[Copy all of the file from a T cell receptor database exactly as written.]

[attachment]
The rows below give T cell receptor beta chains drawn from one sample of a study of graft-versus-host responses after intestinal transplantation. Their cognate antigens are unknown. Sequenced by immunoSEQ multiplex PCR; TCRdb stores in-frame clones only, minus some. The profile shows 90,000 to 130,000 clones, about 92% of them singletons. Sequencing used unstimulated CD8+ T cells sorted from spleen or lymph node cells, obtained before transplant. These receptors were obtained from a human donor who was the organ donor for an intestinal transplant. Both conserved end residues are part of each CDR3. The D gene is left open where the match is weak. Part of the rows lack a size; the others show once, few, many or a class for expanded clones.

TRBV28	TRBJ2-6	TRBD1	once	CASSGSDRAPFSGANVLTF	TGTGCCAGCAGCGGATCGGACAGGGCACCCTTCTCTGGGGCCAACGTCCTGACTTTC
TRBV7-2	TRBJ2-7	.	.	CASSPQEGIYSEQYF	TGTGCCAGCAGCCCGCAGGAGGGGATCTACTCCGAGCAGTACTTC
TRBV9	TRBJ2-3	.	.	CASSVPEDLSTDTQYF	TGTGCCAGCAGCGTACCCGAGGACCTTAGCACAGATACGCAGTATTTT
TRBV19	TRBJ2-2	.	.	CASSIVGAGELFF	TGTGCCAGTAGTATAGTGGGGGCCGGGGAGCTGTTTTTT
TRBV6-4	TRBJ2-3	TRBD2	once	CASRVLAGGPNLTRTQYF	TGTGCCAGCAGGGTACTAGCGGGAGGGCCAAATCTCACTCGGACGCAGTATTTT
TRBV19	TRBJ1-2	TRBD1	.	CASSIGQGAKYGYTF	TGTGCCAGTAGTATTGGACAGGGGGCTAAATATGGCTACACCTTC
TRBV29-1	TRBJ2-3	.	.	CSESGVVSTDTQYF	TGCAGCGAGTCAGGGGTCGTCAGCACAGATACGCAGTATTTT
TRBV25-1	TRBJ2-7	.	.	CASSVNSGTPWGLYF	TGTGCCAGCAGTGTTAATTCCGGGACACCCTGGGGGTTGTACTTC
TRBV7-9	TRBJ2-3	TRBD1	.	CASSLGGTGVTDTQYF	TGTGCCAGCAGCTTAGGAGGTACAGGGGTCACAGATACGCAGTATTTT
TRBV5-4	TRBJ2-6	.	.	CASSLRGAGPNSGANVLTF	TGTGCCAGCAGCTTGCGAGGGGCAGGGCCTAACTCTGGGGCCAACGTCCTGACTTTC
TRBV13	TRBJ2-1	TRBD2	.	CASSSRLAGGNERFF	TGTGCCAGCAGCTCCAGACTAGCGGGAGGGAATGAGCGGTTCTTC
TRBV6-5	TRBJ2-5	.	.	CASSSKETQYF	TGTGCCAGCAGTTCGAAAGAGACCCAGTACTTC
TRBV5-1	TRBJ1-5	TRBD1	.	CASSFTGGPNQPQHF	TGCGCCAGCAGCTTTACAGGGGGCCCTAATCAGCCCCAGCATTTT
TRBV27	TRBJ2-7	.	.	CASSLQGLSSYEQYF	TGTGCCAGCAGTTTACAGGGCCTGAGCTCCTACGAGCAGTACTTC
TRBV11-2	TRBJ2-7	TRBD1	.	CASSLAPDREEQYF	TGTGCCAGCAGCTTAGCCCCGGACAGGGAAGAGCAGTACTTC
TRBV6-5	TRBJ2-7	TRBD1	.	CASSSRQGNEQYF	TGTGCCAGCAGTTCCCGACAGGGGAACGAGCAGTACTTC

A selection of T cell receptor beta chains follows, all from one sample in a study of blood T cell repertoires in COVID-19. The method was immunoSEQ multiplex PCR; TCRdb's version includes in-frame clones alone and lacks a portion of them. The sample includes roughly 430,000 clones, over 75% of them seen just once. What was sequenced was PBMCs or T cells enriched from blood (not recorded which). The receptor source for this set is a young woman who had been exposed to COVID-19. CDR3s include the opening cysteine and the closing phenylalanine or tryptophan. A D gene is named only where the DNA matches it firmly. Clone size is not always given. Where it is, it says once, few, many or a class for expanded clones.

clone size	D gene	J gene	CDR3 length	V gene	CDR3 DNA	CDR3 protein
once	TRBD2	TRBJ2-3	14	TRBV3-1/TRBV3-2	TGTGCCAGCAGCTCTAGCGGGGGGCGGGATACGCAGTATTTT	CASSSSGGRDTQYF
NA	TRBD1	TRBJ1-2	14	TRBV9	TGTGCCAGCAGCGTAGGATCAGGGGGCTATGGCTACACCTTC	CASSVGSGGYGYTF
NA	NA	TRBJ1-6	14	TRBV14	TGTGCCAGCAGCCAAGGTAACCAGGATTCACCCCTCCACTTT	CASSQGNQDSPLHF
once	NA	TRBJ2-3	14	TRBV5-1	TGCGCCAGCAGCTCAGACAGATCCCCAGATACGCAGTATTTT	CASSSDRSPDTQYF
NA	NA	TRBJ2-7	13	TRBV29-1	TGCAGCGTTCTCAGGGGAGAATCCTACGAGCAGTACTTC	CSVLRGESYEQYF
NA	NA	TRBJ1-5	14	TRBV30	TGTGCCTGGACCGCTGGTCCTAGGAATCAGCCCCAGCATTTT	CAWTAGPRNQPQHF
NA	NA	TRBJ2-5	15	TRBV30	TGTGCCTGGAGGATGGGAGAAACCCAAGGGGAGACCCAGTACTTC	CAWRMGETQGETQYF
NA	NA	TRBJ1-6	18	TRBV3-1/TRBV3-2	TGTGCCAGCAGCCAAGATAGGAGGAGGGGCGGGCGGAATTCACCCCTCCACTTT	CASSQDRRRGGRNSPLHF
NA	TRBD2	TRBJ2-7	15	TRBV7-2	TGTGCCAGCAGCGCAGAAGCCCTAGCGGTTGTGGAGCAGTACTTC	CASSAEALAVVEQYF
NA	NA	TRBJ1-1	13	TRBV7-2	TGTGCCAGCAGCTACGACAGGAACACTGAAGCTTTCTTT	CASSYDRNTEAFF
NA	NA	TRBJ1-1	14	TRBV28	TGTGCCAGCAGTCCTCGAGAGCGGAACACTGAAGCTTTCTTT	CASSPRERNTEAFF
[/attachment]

The rows below give T cell receptor beta chains drawn from one sample of a study of graft-versus-host responses after intestinal transplantation. Their cognate antigens are unknown. Sequenced by immunoSEQ multiplex PCR; TCRdb stores in-frame clones only, minus some. The profile shows 90,000 to 130,000 clones, about 92% of them singletons. Sequencing used unstimulated CD8+ T cells sorted from spleen or lymph node cells, obtained before transplant. These receptors were obtained from a human donor who was the organ donor for an intestinal transplant. Both conserved end residues are part of each CDR3. The D gene is left open where the match is weak. Part of the rows lack a size; the others show once, few, many or a class for expanded clones.

TRBV28	TRBJ2-6	TRBD1	once	CASSGSDRAPFSGANVLTF	TGTGCCAGCAGCGGATCGGACAGGGCACCCTTCTCTGGGGCCAACGTCCTGACTTTC
TRBV7-2	TRBJ2-7	.	.	CASSPQEGIYSEQYF	TGTGCCAGCAGCCCGCAGGAGGGGATCTACTCCGAGCAGTACTTC
TRBV9	TRBJ2-3	.	.	CASSVPEDLSTDTQYF	TGTGCCAGCAGCGTACCCGAGGACCTTAGCACAGATACGCAGTATTTT
TRBV19	TRBJ2-2	.	.	CASSIVGAGELFF	TGTGCCAGTAGTATAGTGGGGGCCGGGGAGCTGTTTTTT
TRBV6-4	TRBJ2-3	TRBD2	once	CASRVLAGGPNLTRTQYF	TGTGCCAGCAGGGTACTAGCGGGAGGGCCAAATCTCACTCGGACGCAGTATTTT
TRBV19	TRBJ1-2	TRBD1	.	CASSIGQGAKYGYTF	TGTGCCAGTAGTATTGGACAGGGGGCTAAATATGGCTACACCTTC
TRBV29-1	TRBJ2-3	.	.	CSESGVVSTDTQYF	TGCAGCGAGTCAGGGGTCGTCAGCACAGATACGCAGTATTTT
TRBV25-1	TRBJ2-7	.	.	CASSVNSGTPWGLYF	TGTGCCAGCAGTGTTAATTCCGGGACACCCTGGGGGTTGTACTTC
TRBV7-9	TRBJ2-3	TRBD1	.	CASSLGGTGVTDTQYF	TGTGCCAGCAGCTTAGGAGGTACAGGGGTCACAGATACGCAGTATTTT
TRBV5-4	TRBJ2-6	.	.	CASSLRGAGPNSGANVLTF	TGTGCCAGCAGCTTGCGAGGGGCAGGGCCTAACTCTGGGGCCAACGTCCTGACTTTC
TRBV13	TRBJ2-1	TRBD2	.	CASSSRLAGGNERFF	TGTGCCAGCAGCTCCAGACTAGCGGGAGGGAATGAGCGGTTCTTC
TRBV6-5	TRBJ2-5	.	.	CASSSKETQYF	TGTGCCAGCAGTTCGAAAGAGACCCAGTACTTC
TRBV5-1	TRBJ1-5	TRBD1	.	CASSFTGGPNQPQHF	TGCGCCAGCAGCTTTACAGGGGGCCCTAATCAGCCCCAGCATTTT
TRBV27	TRBJ2-7	.	.	CASSLQGLSSYEQYF	TGTGCCAGCAGTTTACAGGGCCTGAGCTCCTACGAGCAGTACTTC
TRBV11-2	TRBJ2-7	TRBD1	.	CASSLAPDREEQYF	TGTGCCAGCAGCTTAGCCCCGGACAGGGAAGAGCAGTACTTC
TRBV6-5	TRBJ2-7	TRBD1	.	CASSSRQGNEQYF	TGTGCCAGCAGTTCCCGACAGGGGAACGAGCAGTACTTC

A selection of T cell receptor beta chains follows, all from one sample in a study of blood T cell repertoires in COVID-19. The method was immunoSEQ multiplex PCR; TCRdb's version includes in-frame clones alone and lacks a portion of them. The sample includes roughly 430,000 clones, over 75% of them seen just once. What was sequenced was PBMCs or T cells enriched from blood (not recorded which). The receptor source for this set is a young woman who had been exposed to COVID-19. CDR3s include the opening cysteine and the closing phenylalanine or tryptophan. A D gene is named only where the DNA matches it firmly. Clone size is not always given. Where it is, it says once, few, many or a class for expanded clones.

clone size	D gene	J gene	CDR3 length	V gene	CDR3 DNA	CDR3 protein
once	TRBD2	TRBJ2-3	14	TRBV3-1/TRBV3-2	TGTGCCAGCAGCTCTAGCGGGGGGCGGGATACGCAGTATTTT	CASSSSGGRDTQYF
NA	TRBD1	TRBJ1-2	14	TRBV9	TGTGCCAGCAGCGTAGGATCAGGGGGCTATGGCTACACCTTC	CASSVGSGGYGYTF
NA	NA	TRBJ1-6	14	TRBV14	TGTGCCAGCAGCCAAGGTAACCAGGATTCACCCCTCCACTTT	CASSQGNQDSPLHF
once	NA	TRBJ2-3	14	TRBV5-1	TGCGCCAGCAGCTCAGACAGATCCCCAGATACGCAGTATTTT	CASSSDRSPDTQYF
NA	NA	TRBJ2-7	13	TRBV29-1	TGCAGCGTTCTCAGGGGAGAATCCTACGAGCAGTACTTC	CSVLRGESYEQYF
NA	NA	TRBJ1-5	14	TRBV30	TGTGCCTGGACCGCTGGTCCTAGGAATCAGCCCCAGCATTTT	CAWTAGPRNQPQHF
NA	NA	TRBJ2-5	15	TRBV30	TGTGCCTGGAGGATGGGAGAAACCCAAGGGGAGACCCAGTACTTC	CAWRMGETQGETQYF
NA	NA	TRBJ1-6	18	TRBV3-1/TRBV3-2	TGTGCCAGCAGCCAAGATAGGAGGAGGGGCGGGCGGAATTCACCCCTCCACTTT	CASSQDRRRGGRNSPLHF
NA	TRBD2	TRBJ2-7	15	TRBV7-2	TGTGCCAGCAGCGCAGAAGCCCTAGCGGTTGTGGAGCAGTACTTC	CASSAEALAVVEQYF
NA	NA	TRBJ1-1	13	TRBV7-2	TGTGCCAGCAGCTACGACAGGAACACTGAAGCTTTCTTT	CASSYDRNTEAFF
NA	NA	TRBJ1-1	14	TRBV28	TGTGCCAGCAGTCCTCGAGAGCGGAACACTGAAGCTTTCTTT	CASSPRERNTEAFF